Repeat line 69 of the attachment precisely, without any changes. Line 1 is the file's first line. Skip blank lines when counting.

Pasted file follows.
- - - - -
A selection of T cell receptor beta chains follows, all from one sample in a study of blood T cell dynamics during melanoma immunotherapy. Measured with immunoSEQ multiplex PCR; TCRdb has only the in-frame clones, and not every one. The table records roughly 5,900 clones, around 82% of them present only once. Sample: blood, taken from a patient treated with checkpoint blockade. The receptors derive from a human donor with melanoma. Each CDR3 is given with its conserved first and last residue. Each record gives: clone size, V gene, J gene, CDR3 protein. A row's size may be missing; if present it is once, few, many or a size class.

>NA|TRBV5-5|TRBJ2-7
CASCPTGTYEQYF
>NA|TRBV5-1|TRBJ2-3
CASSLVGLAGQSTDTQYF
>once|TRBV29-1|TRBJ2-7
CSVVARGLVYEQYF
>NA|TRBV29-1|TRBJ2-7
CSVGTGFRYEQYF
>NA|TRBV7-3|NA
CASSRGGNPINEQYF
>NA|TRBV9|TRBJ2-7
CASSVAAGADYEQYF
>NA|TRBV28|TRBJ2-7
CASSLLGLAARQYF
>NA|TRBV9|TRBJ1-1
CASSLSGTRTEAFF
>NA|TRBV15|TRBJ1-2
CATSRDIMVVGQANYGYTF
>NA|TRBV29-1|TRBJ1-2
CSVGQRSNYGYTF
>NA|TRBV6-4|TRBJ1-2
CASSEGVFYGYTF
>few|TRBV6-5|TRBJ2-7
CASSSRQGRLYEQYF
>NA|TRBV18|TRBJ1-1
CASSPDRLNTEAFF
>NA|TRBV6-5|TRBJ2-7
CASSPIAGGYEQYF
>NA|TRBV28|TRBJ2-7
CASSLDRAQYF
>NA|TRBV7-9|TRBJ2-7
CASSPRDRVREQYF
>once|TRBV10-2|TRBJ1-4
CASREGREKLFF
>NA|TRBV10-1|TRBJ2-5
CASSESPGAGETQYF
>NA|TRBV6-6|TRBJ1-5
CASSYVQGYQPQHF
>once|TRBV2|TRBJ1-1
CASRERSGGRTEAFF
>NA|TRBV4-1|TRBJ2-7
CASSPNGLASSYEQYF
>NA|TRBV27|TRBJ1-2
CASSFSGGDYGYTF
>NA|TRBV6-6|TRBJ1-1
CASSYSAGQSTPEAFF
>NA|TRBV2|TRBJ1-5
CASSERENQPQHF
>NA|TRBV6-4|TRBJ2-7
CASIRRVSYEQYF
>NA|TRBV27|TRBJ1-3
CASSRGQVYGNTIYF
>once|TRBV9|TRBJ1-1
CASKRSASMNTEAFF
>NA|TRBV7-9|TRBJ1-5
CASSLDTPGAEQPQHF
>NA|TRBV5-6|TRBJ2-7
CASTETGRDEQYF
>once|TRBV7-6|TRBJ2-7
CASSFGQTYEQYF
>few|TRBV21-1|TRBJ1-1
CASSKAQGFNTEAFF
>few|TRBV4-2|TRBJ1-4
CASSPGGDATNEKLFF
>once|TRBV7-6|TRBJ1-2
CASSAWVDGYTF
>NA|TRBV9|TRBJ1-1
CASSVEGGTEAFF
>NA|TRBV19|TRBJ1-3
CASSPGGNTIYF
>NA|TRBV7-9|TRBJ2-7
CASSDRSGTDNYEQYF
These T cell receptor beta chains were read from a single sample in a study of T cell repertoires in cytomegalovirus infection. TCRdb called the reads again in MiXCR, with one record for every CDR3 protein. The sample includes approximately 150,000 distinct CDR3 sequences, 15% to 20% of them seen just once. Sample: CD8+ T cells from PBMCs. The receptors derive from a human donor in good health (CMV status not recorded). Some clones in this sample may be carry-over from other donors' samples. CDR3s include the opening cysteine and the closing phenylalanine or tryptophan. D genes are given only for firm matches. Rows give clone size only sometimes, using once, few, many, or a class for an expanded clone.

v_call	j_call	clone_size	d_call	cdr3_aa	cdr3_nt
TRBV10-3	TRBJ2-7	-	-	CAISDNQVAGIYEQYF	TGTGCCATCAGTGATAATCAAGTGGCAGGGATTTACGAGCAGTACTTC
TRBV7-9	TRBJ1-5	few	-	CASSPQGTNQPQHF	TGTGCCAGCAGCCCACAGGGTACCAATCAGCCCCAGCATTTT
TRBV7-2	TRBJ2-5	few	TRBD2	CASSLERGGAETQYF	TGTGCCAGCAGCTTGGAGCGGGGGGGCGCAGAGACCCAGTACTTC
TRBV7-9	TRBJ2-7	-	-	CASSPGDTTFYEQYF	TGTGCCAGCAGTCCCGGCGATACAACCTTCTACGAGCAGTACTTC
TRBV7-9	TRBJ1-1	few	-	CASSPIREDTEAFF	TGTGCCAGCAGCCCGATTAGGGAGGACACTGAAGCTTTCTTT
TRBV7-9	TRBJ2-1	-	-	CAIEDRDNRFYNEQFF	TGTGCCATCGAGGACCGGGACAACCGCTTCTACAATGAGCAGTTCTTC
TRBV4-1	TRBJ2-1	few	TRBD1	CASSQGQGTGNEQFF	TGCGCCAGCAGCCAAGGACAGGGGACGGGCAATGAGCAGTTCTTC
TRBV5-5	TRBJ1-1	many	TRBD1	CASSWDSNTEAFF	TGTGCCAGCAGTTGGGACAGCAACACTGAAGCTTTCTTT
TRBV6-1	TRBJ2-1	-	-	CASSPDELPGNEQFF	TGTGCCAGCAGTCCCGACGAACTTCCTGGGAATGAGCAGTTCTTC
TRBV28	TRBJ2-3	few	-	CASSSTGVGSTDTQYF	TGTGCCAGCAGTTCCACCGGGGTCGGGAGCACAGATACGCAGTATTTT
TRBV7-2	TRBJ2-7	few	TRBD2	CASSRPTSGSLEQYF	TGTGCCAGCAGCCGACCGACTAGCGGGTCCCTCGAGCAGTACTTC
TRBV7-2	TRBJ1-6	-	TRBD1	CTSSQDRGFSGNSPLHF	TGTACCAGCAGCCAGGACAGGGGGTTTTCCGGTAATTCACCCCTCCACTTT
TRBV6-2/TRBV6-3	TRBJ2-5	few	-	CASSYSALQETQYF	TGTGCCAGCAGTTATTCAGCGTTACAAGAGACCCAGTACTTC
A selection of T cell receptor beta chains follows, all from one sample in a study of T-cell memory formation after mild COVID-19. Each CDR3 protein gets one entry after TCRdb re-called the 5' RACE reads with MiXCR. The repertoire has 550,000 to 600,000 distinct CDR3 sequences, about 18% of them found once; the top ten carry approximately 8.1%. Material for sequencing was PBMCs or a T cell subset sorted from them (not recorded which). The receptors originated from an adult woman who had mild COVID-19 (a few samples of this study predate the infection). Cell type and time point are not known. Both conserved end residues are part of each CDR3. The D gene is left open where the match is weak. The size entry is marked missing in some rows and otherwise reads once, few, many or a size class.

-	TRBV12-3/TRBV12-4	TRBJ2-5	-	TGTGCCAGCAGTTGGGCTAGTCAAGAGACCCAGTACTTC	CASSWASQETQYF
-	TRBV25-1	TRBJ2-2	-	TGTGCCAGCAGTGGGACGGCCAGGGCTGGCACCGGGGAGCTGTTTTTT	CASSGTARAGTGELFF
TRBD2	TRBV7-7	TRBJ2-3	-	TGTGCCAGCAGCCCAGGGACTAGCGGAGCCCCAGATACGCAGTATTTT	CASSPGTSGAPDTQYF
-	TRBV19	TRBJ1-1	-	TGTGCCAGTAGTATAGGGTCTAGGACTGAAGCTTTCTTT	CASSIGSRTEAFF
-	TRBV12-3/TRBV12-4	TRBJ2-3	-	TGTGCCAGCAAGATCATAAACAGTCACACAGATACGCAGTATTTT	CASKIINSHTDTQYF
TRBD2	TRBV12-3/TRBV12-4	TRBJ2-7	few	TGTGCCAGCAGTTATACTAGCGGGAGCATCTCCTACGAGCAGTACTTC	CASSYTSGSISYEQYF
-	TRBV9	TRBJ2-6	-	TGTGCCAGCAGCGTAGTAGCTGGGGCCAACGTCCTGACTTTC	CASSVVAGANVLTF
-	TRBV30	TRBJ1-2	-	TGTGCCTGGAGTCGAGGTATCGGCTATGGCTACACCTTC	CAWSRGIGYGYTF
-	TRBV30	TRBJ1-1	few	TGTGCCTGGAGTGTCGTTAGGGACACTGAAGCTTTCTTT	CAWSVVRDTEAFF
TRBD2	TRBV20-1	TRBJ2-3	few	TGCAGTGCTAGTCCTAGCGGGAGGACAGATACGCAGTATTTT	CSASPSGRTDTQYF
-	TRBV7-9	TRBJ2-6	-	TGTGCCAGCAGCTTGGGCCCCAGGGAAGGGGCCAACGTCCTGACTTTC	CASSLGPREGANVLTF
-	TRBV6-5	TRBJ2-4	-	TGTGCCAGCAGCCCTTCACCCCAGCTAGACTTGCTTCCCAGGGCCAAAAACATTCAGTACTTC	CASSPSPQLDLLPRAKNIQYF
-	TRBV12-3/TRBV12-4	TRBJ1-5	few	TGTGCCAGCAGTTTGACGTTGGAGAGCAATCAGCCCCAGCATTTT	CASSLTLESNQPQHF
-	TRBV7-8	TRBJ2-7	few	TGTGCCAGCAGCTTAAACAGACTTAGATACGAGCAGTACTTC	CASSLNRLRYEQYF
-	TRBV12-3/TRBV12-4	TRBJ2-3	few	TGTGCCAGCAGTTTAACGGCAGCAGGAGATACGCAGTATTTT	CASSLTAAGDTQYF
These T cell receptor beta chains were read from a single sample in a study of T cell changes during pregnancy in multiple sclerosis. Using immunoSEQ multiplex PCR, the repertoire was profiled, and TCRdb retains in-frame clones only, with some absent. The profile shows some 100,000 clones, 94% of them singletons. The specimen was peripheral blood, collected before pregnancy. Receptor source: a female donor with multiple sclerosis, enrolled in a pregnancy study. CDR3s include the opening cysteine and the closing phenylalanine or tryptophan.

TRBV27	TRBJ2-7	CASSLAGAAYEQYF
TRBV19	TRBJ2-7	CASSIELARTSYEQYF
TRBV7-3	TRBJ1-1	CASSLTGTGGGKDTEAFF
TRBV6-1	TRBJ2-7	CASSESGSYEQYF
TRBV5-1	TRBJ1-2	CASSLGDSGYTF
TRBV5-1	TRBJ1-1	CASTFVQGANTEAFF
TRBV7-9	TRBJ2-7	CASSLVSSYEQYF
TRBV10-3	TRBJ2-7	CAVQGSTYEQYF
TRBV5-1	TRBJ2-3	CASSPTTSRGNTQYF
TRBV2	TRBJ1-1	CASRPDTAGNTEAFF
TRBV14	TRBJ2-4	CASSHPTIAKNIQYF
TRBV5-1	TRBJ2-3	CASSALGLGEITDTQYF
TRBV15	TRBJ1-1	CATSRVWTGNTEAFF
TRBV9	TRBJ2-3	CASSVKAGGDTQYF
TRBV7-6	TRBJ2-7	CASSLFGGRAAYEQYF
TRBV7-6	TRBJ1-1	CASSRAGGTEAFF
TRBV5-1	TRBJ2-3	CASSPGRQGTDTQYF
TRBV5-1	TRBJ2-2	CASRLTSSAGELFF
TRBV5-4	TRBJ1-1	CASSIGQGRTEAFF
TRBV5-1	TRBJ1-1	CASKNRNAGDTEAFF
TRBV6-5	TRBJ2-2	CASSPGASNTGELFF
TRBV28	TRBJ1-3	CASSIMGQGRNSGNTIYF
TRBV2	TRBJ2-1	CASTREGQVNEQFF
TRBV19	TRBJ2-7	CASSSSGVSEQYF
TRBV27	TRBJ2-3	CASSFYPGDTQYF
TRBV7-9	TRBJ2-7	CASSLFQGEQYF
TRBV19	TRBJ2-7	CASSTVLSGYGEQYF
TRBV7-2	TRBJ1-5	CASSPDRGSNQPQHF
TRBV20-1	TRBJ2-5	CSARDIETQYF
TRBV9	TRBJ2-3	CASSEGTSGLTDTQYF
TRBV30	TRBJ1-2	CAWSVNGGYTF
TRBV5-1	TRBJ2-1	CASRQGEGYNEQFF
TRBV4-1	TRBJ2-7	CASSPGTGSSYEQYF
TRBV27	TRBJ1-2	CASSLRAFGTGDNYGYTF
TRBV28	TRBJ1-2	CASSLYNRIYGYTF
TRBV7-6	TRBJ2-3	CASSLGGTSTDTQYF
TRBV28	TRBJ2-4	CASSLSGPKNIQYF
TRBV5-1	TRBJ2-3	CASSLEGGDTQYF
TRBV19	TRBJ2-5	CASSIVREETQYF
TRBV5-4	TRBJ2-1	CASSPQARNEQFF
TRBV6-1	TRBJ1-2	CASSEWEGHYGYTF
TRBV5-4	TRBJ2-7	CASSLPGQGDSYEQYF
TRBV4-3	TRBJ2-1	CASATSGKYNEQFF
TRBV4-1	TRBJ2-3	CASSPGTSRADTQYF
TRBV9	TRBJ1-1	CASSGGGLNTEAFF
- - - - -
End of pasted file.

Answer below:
CASSVEGGTEAFF